Katie Gale Nebraska Katy Lincoln Gail Gayle Fred mama Kelly gibbons Steven Sanders Stephen mcgarvey
"university nebraska lincoln" Discussed on Larkspur Dance & Choreography Podcast

Larkspur Dance & Choreography Podcast

04:15 min | 9 months ago

"university nebraska lincoln" Discussed on Larkspur Dance & Choreography Podcast

"No and then. The new coach was bertha lull. And she sort of started a transition from it being super traditional kick drill team dance team to venturing more into jazz but still keeping some of the traditional flare. So it a really fun time for me to get to see a little bit of both worlds. i'd say bet and then for college. I went to ucla. So went super. Far away from ryan lee and everything i knew and they. Ucla had What's called the world arts cultures program so it was a dance concentration but you got to learn about not just you know traditional jazz ballet and tap and all those things but i got to take flamenco. I got to take hip hop as a class and really explore more cultural dance right Mixed in with some more of what they would call it the industrial defense out in the world and i you couldn't at that time you could not addition verdeans team as a freshman So i as a sophomore and didn't make it And so i just stuck it out with the dance program. And when i graduated from college i didn't have a job lined up in l. A. was really expensive right and you know. My high school said Audience coach and audience. Teacher is leaving. Would you wanna come back and do it so it was like okay And so i got to teach elective dance all day in florida. They have it as a class that you can take. Pretty mind yeah. It's so awesome. I didn't i didn't capitalize on that. When i was a student but from a teaching perspective it was really cool. Because i got to meet tons of different students just from such a large school of three thousand k. Right it was a great way to get to know people and then coach the team not year and they knew i was like not sure where i was going what i was doing so i did it for the one year and then i moved to new york for two years and i worked as an associate producer for. Cbs in sort of took a break from dancing Then decided. I didn't want to be in your whole life right and then went back to miami. Got my job back at gables coach gable at four years and it was an entirely new experience. I think i've grown up a lot. I'm in new york. But i also got to see a freshman class all the way through their senior year. And that was really. Yes that was super special I'm still in touch with that whole group of girls. We still have a text chat. That's been going strong now. For gosh knows how long it's been really fun to watch during their journeys and they're all out of college now. It makes me feel older than i want to write. I know it's all of a sudden time passes and you just start catching up on all these things so they get older but we stay the same. So yes so i did that for four more years and then ended up taking a huge leap of faith and moving to omaha nebraska. She if things were gonna work out with who is he's now my husband so it did But yeah it was time to end the long distance and be in the same place. And so i had been looking for jobs before i moved here and really didn't i got feelers here near for different things but things are he has so i came with no job. No nothing tim and had made some connections through Aaron butts ski from university nebraska-lincoln interest ryan who at the time was at midland. And when i got here about two. I had my eye on you know. They kept coming out when i was doing research and things coming. You know what what the opportunities were in the actual omaha area and two weeks. After i moved.

Ucla ryan lee bertha new york Cbs florida miami nebraska omaha Aaron butts tim midland lincoln ryan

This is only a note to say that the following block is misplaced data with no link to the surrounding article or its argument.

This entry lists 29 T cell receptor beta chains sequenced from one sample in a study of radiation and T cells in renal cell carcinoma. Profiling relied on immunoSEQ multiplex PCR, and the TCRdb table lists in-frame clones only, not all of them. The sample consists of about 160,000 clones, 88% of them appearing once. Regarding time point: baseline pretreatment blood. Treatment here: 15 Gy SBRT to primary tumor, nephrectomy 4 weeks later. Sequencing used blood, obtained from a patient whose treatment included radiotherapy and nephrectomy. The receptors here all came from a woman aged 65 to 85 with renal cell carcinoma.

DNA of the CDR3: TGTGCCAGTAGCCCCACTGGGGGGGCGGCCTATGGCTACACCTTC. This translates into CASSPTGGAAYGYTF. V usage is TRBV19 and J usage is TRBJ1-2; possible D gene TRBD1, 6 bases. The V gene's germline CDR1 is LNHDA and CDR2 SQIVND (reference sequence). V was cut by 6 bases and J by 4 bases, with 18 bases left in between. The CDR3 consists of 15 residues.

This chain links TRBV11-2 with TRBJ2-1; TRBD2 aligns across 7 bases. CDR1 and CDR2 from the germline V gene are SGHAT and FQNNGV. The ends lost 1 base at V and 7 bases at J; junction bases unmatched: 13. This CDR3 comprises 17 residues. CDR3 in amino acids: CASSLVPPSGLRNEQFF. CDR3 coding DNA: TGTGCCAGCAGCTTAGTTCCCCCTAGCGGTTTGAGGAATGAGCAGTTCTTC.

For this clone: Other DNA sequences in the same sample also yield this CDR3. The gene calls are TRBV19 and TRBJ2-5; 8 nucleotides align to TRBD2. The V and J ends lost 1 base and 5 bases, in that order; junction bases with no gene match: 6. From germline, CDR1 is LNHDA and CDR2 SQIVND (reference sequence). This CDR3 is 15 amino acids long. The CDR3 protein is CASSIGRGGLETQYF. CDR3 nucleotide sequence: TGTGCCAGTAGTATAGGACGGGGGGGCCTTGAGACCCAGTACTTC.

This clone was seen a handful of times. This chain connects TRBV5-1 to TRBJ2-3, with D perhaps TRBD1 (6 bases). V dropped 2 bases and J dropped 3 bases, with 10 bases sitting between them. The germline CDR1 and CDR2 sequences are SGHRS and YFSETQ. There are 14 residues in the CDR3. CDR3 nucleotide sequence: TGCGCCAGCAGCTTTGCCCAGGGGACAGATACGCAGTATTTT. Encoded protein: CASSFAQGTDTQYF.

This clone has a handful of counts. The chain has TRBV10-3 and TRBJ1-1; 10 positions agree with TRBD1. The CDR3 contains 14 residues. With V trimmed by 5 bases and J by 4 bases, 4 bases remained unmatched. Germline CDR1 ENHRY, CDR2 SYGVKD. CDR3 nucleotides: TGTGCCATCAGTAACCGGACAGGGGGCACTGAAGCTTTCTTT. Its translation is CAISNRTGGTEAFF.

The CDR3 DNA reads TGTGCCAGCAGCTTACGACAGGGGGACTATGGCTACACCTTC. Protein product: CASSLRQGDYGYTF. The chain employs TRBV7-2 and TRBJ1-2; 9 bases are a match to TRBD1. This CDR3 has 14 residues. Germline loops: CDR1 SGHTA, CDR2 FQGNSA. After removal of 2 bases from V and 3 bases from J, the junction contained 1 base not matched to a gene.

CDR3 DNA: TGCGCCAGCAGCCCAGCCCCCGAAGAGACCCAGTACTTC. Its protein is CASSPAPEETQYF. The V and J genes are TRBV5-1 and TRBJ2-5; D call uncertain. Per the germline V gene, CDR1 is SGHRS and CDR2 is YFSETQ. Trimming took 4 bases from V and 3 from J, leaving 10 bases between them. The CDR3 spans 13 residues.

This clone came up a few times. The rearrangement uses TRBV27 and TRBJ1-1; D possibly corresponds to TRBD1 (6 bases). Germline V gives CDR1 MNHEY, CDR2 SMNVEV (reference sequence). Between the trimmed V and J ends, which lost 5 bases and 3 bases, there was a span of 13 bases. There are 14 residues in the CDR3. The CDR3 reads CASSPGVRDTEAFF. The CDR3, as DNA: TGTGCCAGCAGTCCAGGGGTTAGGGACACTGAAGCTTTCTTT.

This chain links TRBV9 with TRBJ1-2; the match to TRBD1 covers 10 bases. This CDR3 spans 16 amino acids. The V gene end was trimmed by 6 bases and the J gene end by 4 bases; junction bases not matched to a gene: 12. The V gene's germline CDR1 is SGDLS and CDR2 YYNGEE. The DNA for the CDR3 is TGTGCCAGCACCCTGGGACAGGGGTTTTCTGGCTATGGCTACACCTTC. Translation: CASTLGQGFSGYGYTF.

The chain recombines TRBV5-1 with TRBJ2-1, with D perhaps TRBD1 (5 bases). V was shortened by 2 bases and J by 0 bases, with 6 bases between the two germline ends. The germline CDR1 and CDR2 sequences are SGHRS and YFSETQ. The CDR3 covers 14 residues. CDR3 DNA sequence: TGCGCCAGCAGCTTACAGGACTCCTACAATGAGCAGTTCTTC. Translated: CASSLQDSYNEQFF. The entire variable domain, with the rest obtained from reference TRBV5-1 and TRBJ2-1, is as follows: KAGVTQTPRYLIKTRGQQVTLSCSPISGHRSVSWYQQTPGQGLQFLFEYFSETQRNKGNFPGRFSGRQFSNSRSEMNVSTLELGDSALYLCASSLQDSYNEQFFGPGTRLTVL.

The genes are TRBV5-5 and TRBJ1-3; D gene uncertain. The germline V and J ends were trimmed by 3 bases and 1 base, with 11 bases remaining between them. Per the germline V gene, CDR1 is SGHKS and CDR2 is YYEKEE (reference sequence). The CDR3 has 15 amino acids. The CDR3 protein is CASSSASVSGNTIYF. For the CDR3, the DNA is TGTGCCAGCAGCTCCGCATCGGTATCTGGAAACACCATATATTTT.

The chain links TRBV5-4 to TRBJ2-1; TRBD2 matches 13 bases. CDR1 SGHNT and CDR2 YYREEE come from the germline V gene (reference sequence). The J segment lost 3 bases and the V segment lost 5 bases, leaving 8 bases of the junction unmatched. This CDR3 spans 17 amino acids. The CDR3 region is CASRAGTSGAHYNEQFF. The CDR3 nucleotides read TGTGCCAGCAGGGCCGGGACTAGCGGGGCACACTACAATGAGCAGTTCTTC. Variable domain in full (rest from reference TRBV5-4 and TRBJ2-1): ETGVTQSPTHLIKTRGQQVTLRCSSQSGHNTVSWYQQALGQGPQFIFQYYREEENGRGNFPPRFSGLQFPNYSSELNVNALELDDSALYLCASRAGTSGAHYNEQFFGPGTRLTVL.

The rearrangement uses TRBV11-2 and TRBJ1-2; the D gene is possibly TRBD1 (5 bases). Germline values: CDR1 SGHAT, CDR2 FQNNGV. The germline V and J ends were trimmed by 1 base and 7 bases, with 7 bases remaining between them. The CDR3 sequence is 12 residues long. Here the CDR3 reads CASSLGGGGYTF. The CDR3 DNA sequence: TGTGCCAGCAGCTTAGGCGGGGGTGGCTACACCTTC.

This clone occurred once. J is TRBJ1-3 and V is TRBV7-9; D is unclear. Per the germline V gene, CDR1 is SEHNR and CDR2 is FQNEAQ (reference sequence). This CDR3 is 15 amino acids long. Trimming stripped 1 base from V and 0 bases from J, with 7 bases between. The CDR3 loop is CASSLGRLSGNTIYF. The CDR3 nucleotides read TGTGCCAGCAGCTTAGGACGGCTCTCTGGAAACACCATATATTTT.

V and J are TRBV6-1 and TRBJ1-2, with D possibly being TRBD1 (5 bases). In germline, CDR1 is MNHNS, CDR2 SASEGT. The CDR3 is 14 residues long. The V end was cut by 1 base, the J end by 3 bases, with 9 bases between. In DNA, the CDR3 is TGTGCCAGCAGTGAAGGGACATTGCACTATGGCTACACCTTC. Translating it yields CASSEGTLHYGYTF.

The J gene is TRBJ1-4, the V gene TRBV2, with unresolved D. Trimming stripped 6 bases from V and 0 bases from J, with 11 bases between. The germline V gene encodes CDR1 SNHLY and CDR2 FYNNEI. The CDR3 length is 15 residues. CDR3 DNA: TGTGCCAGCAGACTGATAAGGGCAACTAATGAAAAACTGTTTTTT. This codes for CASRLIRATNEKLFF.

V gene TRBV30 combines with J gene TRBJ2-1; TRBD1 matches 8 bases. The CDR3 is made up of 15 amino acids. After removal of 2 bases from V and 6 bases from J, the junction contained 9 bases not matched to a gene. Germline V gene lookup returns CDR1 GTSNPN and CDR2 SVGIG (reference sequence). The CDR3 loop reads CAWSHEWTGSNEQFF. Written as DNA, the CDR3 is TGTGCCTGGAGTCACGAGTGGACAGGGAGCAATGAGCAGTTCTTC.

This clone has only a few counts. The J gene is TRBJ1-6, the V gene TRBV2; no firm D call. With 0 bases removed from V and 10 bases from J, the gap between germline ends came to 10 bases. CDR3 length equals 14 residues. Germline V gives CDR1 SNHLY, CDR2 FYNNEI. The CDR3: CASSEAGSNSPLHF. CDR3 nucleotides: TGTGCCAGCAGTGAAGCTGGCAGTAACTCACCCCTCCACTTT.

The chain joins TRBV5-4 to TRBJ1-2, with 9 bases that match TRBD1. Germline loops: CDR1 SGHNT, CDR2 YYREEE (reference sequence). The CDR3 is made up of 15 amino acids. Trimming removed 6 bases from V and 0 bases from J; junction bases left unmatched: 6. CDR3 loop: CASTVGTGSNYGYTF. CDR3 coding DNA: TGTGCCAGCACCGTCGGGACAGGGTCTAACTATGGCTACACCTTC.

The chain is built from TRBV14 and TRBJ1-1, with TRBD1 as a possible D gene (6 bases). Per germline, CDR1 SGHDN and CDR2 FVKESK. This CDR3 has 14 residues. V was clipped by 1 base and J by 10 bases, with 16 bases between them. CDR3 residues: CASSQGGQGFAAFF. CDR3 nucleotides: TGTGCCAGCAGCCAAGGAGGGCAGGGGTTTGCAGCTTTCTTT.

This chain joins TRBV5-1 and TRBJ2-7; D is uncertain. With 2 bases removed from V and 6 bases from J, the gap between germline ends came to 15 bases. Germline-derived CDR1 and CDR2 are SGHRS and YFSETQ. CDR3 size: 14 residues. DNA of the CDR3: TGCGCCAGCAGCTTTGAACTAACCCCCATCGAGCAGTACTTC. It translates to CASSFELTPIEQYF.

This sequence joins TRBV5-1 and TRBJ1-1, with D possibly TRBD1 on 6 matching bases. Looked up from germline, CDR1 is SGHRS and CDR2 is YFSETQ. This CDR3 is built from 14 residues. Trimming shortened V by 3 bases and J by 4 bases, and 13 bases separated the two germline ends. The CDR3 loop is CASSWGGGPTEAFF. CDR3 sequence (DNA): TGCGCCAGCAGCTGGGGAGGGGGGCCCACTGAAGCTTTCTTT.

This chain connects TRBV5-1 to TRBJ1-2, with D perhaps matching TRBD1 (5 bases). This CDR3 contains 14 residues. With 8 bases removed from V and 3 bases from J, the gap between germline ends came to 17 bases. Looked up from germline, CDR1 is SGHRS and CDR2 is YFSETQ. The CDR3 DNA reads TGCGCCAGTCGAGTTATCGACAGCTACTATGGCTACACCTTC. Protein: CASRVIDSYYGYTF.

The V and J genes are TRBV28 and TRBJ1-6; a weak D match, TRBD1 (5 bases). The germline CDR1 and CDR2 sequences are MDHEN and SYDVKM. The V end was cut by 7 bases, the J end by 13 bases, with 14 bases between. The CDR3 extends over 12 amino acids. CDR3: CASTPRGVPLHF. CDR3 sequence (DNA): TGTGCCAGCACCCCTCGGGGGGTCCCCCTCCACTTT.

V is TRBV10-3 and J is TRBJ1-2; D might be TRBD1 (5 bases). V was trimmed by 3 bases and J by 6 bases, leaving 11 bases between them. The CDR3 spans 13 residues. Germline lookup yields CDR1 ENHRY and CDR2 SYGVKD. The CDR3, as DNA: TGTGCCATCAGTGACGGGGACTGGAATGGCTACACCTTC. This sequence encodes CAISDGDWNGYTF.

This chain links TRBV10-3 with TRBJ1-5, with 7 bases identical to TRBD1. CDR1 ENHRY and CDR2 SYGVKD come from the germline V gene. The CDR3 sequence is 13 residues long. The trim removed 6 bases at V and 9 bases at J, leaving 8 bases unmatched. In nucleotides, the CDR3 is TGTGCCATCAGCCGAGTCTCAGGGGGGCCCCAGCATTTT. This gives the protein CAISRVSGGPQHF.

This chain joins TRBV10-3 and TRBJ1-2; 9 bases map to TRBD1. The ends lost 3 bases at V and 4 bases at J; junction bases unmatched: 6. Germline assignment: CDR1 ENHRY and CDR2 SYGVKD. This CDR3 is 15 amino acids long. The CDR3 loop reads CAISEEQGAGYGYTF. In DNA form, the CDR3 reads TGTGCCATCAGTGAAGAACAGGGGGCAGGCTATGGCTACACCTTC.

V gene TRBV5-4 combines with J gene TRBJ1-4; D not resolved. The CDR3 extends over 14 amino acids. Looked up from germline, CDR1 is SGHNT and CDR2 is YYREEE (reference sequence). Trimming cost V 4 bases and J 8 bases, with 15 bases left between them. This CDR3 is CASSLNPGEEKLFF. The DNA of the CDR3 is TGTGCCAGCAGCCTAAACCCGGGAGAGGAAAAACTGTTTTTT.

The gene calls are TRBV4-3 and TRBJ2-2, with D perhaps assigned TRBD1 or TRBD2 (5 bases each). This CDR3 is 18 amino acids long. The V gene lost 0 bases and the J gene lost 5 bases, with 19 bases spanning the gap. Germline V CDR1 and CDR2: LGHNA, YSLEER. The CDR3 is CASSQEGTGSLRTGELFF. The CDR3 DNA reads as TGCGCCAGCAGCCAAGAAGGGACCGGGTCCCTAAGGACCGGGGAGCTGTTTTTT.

"university nebraska lincoln" Discussed on The Vance Crowe Podcast

The Vance Crowe Podcast

03:48 min | 11 months ago

"university nebraska lincoln" Discussed on The Vance Crowe Podcast

"So i'll have more about the legacy interviews down below. And let's head now to the interview with hannah borg hannah board. Welcome to the podcast. Thank you vans. Crow sue a few days ago. I put out on twitter. That i wanted to start doing some series. I think there are major issues going on in agriculture right now from water shortages on a scale that people are really don't recognize mice running wild and free and australia and so i put this out there and you tweeted back about your family raising costco chickens and i was like. That's an interesting topic. That's something i think. A lot of people engage with but have no knowledge of so just begin. Hannah tell me a little bit about your family farm and you said you know hey. My family raises chickens for cusco. I'm hannah from wakefield nebraska. Google team town northeast nebraska and my family's sixth generation farm and grow corn cattle Specifically crops cattle and chickens chickens for costco. So we've been in production for one hundred and thirty five years and five years ago now. My family had kind of a wild idea to expand and diversify into poultry production so we feed cattle. We background lung. We raise crops are crops. Feed our cattle. My dad farms with his three brothers. So we're family operation my eighty seven year old grandma sula on the homestead to keep us all in line. We're we're bad as traditional as it gets. But the tradition was kind of the traditional mold was kind of broke when we decided to build these chicken barnes in so i went to university. Nebraska-lincoln agricultural communications and the timing worked out perfect. I took my last final senior year on tuesday No we got chickens on. A tuesday went back to school and took my finals. And i've been home on the farm ever since and that's two years ago it's interesting. I mean a lot of young people particularly when i was the director of meal engagement and they would say i'm doing agricultural communications and i was always like i don't know what you're going to do with that but when i looked at your background like you have really made a splash in in the world of communications in fact i think a lot of people wouldn't realize how many millions of americans have seen you connected with things like agriculture. You were in a ford commercial. All kinds of crazy stuff. Yeah it's a little intimidating for you to say that. Because i'm as normal as it gets i woke up. I did chores this morning. I had breakfast came home garden for a little bit. In on this interview. I lived the most low key live and last year i found myself on a ford commercial. So how about started was three years ago maybe four years ago. I intern for national. Ffa convention during national commission in the media room as a radio broadcaster. I did an internship as a farm broadcaster for caribbean nebraska is a large firm. Foreign ranch owned a radio station in through. That got connected. National say went out there. It's far broader sits broadcasting. And i did that a couple years in really got to know the media crew those those people that run the ffa brand behind the scenes and when they last february when they are kinda getting organized to put together. This ford commercial They reach out to me to see if i would be interested in being in it. And i blindly said yes like..